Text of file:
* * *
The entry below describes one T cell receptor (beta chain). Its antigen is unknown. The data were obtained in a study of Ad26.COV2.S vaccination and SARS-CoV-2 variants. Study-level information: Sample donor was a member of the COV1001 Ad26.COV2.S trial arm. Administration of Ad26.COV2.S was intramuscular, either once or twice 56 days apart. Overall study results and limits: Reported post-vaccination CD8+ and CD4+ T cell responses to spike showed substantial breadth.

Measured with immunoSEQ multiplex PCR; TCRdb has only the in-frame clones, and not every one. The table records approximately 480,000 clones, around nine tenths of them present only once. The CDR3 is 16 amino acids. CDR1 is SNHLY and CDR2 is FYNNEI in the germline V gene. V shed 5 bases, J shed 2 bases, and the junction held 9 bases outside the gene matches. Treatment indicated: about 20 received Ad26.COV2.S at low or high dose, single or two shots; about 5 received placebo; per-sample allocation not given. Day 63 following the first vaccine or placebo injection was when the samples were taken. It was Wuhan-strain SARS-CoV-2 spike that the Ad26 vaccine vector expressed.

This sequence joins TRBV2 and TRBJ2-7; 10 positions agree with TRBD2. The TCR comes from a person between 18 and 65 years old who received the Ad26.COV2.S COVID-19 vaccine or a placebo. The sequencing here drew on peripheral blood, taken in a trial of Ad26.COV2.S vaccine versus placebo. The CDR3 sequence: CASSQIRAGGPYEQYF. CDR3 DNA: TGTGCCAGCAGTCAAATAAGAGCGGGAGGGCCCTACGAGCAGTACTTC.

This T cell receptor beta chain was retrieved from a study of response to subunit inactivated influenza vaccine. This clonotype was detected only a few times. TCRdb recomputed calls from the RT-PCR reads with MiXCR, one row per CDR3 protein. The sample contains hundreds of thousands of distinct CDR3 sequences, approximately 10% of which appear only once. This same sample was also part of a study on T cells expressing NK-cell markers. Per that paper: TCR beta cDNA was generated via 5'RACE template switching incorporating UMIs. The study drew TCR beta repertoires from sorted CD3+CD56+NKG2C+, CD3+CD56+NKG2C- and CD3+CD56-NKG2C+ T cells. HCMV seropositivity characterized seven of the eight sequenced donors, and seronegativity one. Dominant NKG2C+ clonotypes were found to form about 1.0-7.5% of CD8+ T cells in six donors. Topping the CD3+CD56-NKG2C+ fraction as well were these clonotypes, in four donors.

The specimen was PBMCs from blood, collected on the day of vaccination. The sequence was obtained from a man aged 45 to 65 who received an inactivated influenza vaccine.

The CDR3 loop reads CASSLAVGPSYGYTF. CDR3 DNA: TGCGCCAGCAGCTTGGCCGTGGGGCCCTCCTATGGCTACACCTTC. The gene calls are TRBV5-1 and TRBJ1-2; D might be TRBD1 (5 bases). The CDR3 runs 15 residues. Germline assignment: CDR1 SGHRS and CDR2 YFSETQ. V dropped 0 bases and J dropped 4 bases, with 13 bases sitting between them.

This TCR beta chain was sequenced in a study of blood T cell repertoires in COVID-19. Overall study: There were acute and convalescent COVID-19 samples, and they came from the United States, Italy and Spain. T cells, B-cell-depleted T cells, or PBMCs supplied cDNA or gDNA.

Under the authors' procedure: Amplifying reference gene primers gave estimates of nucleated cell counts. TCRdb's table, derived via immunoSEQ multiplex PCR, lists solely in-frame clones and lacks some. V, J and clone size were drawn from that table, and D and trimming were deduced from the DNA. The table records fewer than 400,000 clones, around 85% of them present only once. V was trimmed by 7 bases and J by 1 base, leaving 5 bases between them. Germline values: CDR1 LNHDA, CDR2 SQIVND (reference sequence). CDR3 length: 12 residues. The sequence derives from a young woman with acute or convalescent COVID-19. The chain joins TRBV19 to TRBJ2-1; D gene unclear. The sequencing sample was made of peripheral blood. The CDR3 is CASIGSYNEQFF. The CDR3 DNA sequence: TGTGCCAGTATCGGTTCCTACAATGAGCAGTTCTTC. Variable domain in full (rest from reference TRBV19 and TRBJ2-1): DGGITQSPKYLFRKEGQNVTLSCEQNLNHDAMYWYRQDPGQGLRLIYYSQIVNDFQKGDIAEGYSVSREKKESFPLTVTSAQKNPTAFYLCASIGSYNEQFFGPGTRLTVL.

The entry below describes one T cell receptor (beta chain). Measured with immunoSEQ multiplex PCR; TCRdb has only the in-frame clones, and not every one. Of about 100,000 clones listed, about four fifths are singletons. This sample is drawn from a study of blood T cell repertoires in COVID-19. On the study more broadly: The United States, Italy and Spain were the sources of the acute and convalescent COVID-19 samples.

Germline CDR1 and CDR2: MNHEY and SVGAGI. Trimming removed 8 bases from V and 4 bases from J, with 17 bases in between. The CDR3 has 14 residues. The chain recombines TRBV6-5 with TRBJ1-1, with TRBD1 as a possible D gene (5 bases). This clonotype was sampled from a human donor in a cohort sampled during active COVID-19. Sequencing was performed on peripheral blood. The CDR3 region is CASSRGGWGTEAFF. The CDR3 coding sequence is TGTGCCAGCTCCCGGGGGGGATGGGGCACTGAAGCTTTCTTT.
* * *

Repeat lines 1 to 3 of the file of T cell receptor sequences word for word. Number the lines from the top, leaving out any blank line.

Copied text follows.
The entry below describes one T cell receptor (beta chain). Its antigen is unknown. The data were obtained in a study of Ad26.COV2.S vaccination and SARS-CoV-2 variants. Study-level information: Sample donor was a member of the COV1001 Ad26.COV2.S trial arm. Administration of Ad26.COV2.S was intramuscular, either once or twice 56 days apart. Overall study results and limits: Reported post-vaccination CD8+ and CD4+ T cell responses to spike showed substantial breadth.

Measured with immunoSEQ multiplex PCR; TCRdb has only the in-frame clones, and not every one. The table records approximately 480,000 clones, around nine tenths of them present only once. The CDR3 is 16 amino acids. CDR1 is SNHLY and CDR2 is FYNNEI in the germline V gene. V shed 5 bases, J shed 2 bases, and the junction held 9 bases outside the gene matches. Treatment indicated: about 20 received Ad26.COV2.S at low or high dose, single or two shots; about 5 received placebo; per-sample allocation not given. Day 63 following the first vaccine or placebo injection was when the samples were taken. It was Wuhan-strain SARS-CoV-2 spike that the Ad26 vaccine vector expressed.

This sequence joins TRBV2 and TRBJ2-7; 10 positions agree with TRBD2. The TCR comes from a person between 18 and 65 years old who received the Ad26.COV2.S COVID-19 vaccine or a placebo. The sequencing here drew on peripheral blood, taken in a trial of Ad26.COV2.S vaccine versus placebo. The CDR3 sequence: CASSQIRAGGPYEQYF. CDR3 DNA: TGTGCCAGCAGTCAAATAAGAGCGGGAGGGCCCTACGAGCAGTACTTC.